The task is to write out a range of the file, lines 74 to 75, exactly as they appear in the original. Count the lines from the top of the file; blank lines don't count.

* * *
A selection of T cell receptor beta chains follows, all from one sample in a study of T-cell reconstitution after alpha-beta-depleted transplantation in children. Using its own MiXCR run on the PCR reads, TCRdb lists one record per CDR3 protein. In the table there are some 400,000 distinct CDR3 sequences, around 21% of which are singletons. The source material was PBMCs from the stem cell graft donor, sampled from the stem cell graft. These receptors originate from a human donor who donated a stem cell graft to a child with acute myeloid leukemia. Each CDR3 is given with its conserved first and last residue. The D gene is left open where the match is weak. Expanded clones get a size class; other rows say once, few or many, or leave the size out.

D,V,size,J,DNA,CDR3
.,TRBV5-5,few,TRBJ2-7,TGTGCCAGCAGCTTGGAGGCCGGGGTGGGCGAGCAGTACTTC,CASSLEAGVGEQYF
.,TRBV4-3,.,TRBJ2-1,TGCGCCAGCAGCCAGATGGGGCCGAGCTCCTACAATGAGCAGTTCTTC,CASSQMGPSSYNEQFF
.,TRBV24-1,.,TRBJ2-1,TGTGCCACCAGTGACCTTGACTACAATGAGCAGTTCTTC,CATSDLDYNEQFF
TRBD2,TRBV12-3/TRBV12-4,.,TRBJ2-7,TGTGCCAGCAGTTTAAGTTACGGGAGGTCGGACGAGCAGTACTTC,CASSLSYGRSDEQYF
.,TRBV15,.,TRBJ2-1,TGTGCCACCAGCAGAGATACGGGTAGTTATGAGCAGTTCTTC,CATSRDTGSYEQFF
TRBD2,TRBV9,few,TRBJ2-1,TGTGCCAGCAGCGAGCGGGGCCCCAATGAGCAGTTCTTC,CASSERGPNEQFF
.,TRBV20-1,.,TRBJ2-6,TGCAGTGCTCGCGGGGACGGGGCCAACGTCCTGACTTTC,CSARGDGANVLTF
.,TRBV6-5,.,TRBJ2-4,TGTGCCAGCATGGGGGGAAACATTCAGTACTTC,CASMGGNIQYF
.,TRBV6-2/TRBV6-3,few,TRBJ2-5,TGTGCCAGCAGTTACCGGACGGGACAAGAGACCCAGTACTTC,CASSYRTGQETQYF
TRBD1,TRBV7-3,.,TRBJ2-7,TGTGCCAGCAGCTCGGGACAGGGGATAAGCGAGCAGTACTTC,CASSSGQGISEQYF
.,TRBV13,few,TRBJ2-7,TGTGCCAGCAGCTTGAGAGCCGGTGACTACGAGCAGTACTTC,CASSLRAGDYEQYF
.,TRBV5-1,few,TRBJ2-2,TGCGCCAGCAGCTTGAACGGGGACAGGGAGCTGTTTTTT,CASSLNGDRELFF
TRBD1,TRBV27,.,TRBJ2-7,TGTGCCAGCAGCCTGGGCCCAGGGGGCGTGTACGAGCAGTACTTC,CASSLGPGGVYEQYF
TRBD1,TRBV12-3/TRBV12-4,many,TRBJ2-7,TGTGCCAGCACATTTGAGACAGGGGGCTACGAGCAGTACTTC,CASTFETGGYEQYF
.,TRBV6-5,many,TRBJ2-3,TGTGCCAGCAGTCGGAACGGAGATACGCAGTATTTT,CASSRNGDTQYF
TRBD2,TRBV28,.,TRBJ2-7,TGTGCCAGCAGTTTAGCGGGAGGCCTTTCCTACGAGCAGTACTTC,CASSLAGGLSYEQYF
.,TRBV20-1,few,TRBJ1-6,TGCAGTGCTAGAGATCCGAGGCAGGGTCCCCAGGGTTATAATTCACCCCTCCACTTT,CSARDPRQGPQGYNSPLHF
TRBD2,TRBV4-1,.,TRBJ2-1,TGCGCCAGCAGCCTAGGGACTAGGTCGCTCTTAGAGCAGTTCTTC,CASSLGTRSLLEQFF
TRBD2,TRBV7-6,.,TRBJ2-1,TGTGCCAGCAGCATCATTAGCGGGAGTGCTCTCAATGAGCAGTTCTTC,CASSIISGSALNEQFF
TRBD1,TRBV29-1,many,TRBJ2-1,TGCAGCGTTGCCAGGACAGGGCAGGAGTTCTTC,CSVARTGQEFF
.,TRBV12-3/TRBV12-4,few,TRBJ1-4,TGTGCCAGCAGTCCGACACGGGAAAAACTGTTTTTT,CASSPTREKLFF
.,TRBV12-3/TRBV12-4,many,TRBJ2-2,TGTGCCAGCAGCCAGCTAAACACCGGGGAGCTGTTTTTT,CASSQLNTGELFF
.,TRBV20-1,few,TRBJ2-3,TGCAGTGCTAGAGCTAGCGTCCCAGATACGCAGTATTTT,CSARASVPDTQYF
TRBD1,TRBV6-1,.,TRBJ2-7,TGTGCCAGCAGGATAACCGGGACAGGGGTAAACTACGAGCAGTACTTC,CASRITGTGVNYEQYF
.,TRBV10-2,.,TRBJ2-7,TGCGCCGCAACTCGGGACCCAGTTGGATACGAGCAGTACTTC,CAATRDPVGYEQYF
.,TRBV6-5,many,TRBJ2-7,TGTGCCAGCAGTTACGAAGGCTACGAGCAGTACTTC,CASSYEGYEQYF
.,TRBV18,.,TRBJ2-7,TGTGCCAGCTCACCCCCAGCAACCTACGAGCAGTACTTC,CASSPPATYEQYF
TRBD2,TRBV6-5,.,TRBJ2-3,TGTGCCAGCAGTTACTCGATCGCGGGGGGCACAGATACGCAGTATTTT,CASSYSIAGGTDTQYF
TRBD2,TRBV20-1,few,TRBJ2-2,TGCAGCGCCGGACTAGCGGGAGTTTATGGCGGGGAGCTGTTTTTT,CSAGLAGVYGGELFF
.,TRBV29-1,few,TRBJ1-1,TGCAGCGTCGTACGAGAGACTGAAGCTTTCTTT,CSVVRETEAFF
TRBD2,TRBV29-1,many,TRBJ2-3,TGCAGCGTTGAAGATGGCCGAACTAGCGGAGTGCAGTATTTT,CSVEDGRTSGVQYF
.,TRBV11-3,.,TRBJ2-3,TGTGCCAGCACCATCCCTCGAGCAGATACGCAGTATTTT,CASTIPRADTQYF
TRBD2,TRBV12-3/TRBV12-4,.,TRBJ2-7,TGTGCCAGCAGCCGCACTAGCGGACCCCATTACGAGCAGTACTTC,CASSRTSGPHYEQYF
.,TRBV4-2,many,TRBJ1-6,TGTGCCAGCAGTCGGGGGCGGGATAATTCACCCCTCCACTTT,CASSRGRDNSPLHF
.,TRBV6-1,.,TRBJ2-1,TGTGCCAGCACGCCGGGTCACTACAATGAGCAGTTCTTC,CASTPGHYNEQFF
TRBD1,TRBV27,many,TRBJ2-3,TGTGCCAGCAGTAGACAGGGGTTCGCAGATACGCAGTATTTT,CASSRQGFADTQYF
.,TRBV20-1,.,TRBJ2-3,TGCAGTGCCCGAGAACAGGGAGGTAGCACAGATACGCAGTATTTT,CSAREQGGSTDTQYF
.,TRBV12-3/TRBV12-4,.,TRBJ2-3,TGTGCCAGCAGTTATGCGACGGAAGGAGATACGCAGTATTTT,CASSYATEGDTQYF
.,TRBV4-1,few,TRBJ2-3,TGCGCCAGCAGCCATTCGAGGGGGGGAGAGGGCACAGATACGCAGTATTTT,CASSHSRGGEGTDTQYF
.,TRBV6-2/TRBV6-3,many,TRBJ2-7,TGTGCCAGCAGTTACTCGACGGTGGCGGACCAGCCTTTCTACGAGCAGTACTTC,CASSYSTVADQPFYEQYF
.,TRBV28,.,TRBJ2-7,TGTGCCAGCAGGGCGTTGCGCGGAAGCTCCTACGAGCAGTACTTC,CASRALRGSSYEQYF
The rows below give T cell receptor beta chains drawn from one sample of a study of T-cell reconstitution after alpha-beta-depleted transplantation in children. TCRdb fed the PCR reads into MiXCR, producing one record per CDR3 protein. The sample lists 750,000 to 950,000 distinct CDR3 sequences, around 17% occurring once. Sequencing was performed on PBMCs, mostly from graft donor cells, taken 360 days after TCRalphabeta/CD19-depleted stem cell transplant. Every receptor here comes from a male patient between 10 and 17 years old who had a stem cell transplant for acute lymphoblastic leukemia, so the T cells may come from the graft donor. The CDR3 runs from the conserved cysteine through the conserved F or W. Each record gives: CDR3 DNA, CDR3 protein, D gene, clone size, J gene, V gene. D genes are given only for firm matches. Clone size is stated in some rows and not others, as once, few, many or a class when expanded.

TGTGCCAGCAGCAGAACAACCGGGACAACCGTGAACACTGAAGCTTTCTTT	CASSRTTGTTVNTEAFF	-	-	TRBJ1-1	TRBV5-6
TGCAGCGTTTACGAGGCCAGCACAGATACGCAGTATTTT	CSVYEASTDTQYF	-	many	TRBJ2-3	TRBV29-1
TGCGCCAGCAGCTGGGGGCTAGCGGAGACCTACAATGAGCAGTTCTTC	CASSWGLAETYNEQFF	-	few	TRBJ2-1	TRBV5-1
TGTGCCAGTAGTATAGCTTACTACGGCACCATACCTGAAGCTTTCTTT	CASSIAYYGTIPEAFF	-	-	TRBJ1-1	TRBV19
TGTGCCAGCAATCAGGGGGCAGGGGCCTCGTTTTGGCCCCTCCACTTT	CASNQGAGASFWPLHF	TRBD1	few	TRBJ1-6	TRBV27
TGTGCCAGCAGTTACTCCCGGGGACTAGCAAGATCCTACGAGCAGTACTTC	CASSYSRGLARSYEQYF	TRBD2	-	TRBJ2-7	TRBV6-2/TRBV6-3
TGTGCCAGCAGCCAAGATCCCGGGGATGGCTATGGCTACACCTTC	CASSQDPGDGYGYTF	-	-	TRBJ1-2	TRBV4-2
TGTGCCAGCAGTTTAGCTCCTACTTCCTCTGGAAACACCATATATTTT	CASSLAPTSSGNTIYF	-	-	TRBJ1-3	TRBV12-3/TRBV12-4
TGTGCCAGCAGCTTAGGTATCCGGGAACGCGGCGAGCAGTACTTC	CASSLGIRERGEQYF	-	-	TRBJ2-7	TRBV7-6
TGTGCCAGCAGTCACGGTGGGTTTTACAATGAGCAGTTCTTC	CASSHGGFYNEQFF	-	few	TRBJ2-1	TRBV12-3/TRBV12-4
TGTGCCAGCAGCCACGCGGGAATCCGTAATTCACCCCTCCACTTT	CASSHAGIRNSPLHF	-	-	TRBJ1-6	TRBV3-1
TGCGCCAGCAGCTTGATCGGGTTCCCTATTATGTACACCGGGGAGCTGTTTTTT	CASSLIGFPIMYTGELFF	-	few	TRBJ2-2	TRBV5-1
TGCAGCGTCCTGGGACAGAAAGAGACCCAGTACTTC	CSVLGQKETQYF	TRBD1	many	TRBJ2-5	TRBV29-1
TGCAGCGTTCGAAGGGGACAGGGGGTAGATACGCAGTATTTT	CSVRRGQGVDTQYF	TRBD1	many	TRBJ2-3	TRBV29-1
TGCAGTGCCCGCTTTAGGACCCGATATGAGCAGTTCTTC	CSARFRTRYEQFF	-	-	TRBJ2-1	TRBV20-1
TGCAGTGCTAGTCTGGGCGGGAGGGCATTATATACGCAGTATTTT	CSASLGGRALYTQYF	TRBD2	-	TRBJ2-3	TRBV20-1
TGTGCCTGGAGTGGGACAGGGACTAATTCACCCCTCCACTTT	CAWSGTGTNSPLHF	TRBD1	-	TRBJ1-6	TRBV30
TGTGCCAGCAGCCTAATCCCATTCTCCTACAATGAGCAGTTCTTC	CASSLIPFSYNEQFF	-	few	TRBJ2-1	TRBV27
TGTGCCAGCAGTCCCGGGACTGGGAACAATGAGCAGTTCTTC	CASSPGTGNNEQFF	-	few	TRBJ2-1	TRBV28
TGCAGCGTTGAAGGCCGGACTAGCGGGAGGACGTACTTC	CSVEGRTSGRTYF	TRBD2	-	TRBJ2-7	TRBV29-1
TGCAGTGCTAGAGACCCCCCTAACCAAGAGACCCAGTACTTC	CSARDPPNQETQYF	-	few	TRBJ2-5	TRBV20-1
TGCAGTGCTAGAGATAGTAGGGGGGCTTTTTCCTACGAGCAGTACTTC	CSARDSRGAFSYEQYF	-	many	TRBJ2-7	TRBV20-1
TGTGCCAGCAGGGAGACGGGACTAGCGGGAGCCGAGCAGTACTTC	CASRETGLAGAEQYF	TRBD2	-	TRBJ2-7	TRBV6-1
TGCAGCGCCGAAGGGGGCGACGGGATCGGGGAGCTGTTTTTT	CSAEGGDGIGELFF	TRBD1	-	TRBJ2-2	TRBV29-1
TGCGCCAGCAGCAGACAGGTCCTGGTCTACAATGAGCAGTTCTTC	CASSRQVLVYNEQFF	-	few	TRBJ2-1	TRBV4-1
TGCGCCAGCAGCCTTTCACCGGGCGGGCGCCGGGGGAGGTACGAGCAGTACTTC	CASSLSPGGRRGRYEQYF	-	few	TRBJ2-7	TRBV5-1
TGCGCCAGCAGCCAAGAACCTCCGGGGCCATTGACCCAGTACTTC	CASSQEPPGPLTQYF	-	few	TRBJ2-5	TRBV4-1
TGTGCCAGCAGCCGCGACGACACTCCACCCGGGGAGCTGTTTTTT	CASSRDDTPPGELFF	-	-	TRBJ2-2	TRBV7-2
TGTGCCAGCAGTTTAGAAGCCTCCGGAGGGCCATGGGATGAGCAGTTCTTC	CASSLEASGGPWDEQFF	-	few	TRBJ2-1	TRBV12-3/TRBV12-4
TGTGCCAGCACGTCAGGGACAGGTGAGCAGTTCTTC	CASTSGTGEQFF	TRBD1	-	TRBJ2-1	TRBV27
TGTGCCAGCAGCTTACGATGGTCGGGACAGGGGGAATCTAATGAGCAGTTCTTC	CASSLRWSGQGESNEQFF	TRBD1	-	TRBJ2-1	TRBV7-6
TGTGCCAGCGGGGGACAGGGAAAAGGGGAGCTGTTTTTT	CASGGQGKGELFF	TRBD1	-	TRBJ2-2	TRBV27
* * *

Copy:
TGTGCCAGCACGTCAGGGACAGGTGAGCAGTTCTTC	CASTSGTGEQFF	TRBD1	-	TRBJ2-1	TRBV27
TGTGCCAGCAGCTTACGATGGTCGGGACAGGGGGAATCTAATGAGCAGTTCTTC	CASSLRWSGQGESNEQFF	TRBD1	-	TRBJ2-1	TRBV7-6